The celebration of the birth of our Savior, Jesus Christ, is fast approaching, and with it comes an abundance of music. It’s easy to bypass Advent and skip ahead to Christmas. But Advent is a crucial time of reflection inwardly as we prepare for the Prince of Peace and what His birth means for believers. Music is just one of the many ways in which you can share about Jesus and reflect on why Advent is an important part of our Church Year. Here are our top children’s hymns for Advent to add to the mix of music your children or students will hear.
We Light the Advent Candle
This newer Advent hymn, “We Light the Advent Candle” (OAR 172), uses a familiar tune to provide a fresh option to sing about the weeks of Advent. Each stanza talks about lighting a new candle on the Advent wreath until the fifth stanza, which is sung for Christmas. With each new stanza, your children and students can sing why the Advent wreath and candles are important, along with what Advent represents in the Church Year.
We light the Advent candle
And wait for Christ to come.
With hope, we trust the promise
That He will bring us home.
Try singing one stanza each week and discussing the themes found in the text of the hymn with your students. What is the promise God makes in Christ? Why are we waiting for Christ? What is the message of blessing that Christians spread to others? Then, let the hymn grow as you get closer to Christmas with each candle you light!
Learning a canon, such as the “Advent Canon” (OAR 175), is a beneficial way to teach not just about music but also about the meaning of Advent. The repetitive pattern of the canon provides simple and easy-to-memorize stanzas for children to learn. The meaning of Advent is built up with each stanza and ends with the phrase “Come, Lord Jesus, come,” summarizing the anticipation we feel for the celebration of the birth of our Savior.
The canon is also beneficial for including any young musicians so they can learn. It’s a wonderful learning tool for budding instrumentalists to play on beats 1 and 3 with the chord progression. Even if your children or students do not have much experience playing, the repetitive pattern lends itself well to quick, hands-on learning.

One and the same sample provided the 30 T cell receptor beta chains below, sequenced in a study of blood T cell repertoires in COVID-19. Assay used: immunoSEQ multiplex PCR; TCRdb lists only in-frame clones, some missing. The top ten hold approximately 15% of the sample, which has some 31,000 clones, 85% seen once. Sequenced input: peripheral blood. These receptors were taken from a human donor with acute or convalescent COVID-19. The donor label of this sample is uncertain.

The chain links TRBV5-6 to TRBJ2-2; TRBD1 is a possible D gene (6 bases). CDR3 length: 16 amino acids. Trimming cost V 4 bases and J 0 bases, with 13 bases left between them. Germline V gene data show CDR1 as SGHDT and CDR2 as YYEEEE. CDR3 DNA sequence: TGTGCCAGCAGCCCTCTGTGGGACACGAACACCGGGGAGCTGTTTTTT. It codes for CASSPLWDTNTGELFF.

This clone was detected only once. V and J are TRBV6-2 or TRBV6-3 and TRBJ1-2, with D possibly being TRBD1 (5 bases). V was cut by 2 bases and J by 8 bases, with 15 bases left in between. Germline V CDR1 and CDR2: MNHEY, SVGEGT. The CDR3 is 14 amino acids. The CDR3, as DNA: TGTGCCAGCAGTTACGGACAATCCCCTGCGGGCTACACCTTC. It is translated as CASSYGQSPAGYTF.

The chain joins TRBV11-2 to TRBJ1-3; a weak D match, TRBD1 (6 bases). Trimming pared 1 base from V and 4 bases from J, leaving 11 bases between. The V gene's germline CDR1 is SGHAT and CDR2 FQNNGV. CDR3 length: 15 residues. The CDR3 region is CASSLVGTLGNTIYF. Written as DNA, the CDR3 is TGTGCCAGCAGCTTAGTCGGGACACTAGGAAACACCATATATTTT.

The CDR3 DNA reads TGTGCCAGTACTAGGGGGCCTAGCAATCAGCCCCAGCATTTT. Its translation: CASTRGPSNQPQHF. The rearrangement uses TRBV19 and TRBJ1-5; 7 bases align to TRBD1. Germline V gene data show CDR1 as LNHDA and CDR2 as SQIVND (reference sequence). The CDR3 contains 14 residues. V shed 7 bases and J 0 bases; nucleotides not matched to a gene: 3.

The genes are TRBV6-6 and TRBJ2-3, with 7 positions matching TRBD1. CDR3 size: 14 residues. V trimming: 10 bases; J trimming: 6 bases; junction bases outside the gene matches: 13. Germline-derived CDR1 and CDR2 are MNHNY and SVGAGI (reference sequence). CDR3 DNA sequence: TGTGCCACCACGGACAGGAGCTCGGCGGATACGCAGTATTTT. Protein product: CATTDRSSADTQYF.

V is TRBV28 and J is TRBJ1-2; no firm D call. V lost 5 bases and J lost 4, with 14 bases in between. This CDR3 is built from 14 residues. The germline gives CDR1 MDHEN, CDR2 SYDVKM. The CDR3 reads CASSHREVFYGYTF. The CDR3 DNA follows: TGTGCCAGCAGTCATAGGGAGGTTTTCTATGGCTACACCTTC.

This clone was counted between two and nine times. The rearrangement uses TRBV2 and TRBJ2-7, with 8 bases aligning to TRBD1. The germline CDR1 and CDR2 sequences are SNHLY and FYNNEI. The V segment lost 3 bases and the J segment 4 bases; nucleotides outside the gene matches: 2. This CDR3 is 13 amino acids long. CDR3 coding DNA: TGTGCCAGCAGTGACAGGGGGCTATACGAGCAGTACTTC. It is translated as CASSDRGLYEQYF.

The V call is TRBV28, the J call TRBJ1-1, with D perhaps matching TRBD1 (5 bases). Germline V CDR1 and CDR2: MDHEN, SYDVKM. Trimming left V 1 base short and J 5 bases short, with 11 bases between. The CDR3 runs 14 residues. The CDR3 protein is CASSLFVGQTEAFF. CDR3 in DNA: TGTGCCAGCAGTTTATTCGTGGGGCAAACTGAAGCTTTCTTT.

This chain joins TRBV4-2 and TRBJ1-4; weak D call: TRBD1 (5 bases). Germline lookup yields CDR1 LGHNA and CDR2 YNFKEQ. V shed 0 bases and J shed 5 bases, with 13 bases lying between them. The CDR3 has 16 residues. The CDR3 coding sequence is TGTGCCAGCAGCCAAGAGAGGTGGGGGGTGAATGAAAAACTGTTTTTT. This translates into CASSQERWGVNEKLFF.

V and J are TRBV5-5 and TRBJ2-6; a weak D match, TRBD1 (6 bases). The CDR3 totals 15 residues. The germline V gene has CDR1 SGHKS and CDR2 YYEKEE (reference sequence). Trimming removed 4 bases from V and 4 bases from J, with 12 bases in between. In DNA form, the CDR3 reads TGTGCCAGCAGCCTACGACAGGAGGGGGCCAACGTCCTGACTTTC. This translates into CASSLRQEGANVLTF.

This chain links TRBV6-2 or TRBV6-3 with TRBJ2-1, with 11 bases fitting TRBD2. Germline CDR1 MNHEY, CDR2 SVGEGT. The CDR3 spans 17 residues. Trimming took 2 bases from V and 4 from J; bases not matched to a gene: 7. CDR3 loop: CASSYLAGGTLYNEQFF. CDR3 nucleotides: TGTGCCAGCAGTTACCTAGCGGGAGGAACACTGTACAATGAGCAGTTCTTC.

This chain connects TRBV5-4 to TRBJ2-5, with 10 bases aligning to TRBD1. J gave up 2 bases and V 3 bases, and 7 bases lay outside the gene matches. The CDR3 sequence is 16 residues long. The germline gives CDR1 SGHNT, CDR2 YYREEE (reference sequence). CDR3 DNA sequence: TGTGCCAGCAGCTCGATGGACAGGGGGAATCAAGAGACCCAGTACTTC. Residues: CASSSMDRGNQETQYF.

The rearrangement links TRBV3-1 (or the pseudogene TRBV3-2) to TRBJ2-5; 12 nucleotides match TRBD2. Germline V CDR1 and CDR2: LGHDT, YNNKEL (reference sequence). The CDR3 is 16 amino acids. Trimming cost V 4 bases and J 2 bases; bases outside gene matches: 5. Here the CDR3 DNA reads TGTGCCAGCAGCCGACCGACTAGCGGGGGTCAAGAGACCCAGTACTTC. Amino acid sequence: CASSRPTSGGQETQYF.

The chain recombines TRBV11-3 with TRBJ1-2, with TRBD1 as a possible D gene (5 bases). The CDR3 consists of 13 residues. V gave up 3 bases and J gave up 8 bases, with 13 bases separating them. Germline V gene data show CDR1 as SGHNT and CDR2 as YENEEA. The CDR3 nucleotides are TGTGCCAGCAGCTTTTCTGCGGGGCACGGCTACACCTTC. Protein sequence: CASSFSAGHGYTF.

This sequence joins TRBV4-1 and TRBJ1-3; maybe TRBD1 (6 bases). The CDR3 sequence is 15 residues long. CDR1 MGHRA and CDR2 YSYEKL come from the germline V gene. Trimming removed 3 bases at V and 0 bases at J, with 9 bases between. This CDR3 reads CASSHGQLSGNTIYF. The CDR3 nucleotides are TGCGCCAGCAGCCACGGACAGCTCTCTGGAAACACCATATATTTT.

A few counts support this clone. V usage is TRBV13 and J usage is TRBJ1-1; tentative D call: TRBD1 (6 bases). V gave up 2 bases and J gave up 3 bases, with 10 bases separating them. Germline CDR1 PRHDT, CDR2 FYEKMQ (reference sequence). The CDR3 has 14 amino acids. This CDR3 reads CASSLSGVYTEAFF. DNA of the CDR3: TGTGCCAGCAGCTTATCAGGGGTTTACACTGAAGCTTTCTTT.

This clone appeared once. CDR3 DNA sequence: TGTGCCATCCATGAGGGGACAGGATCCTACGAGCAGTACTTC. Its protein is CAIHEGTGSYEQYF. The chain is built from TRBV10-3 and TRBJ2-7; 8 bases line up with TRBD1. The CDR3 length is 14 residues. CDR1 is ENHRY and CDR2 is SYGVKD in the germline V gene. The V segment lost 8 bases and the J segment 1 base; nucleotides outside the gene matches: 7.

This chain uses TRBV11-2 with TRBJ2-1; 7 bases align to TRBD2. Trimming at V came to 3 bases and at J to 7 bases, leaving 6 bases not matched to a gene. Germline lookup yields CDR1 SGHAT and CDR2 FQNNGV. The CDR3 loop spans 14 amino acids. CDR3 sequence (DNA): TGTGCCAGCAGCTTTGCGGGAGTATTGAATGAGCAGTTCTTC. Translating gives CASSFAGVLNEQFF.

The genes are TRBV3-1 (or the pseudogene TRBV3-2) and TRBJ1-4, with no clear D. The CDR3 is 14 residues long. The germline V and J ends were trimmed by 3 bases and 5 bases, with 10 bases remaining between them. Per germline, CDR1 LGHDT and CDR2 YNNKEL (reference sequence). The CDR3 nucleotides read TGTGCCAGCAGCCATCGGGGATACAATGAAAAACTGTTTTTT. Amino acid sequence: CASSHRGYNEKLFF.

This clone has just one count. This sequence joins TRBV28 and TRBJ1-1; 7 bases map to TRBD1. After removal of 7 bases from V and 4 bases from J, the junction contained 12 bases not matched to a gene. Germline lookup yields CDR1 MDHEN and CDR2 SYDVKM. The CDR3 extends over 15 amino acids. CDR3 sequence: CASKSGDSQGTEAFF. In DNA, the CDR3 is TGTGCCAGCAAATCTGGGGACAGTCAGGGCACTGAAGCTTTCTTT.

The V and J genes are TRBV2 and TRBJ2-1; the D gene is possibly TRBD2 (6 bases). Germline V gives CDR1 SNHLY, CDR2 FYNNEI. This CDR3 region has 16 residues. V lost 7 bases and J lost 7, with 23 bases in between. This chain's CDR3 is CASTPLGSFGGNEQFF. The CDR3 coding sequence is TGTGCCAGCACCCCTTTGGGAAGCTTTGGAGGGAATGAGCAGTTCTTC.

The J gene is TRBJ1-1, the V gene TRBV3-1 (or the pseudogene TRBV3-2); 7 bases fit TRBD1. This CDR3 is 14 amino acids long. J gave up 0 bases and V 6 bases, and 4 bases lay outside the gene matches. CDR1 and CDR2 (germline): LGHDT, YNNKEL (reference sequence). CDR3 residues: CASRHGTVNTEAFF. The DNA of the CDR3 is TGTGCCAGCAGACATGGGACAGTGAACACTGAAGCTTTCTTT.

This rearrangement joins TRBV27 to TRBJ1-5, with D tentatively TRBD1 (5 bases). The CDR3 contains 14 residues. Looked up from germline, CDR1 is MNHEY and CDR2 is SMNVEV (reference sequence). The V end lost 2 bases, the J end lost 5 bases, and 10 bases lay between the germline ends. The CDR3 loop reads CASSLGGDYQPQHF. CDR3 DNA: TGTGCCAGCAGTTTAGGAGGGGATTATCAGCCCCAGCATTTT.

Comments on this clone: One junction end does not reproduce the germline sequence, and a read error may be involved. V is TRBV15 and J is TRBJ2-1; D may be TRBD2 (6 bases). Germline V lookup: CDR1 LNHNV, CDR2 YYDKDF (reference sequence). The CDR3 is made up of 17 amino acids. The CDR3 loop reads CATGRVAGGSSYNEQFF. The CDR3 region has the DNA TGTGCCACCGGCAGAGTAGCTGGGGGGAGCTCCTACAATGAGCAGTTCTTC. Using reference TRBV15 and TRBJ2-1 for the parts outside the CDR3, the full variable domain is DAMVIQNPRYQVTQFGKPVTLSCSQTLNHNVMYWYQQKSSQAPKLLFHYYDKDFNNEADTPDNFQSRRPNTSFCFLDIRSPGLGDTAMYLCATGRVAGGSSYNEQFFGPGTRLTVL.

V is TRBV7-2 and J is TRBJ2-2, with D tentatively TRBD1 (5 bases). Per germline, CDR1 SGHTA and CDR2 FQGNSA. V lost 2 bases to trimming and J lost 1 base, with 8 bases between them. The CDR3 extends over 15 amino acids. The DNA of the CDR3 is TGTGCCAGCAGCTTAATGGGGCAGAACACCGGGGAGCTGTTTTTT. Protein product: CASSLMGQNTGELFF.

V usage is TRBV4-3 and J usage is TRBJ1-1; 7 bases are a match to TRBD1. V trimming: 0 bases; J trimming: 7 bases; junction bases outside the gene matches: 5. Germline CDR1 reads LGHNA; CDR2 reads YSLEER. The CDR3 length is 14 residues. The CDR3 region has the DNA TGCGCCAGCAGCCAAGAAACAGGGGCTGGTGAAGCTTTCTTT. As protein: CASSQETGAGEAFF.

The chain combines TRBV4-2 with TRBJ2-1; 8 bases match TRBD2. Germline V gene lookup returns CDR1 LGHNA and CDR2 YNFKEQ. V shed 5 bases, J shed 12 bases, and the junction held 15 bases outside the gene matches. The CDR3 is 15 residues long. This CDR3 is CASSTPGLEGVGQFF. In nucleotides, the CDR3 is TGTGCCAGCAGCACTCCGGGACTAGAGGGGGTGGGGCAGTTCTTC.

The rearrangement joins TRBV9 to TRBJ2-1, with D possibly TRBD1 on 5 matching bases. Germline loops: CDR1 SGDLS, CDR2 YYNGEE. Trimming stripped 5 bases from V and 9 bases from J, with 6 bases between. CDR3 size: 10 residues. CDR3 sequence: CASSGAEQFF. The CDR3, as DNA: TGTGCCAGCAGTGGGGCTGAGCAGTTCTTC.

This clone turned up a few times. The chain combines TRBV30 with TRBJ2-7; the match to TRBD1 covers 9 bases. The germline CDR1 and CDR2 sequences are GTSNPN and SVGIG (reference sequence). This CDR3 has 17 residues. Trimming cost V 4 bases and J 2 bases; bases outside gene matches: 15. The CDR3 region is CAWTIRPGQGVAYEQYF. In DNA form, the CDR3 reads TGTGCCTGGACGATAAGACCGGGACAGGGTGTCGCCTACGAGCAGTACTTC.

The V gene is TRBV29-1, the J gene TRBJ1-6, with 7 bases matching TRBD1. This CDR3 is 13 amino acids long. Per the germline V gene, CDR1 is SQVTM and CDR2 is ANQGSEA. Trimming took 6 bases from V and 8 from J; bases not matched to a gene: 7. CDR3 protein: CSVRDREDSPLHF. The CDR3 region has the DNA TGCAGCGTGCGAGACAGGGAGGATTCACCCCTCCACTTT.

Lift Up Your Heads, You Everlasting Doors
The hymn text from “Lift Up Your Heads, You Everlasting Doors” (OAR 174) pulls from Psalm 24:3–10 and Revelation 5:6–14, which flashes back to the fulfillment of prophecy with Christ’s birth and then forward to Christ’s return. The simple rhythm and short stanzas make this hymn easy for children to learn as they ask questions such as “Who is this King of great and glorious fame? What is His name?” The simple instrumental part is also a perfect way for new instrumentalists to practice their skills while learning to accompany a choir.
With this simple tune, children can learn a little more about who Christ is and why we celebrate this sacred time in the Church Year every year. Take it a step further by asking children and students to read Psalm 24:3–10 and discuss what these verses show about their Savior.
O Come, O Come, Emmanuel
The hymn “O Come, O Come, Emmanuel” (OAR 177) is known by many, and it fits well within the Advent season. Even if your students are well versed in this hymn, you can help them take it one step further with The Great “O” Antiphons. The antiphons draw common names used for Christ from God’s Word and reflect on Christ as our Savior from creation (“O Wisdom”) to His birth (“O Emmanuel”). They can also be used as devotional content that will further the understanding of the differences between Advent and Christmas.
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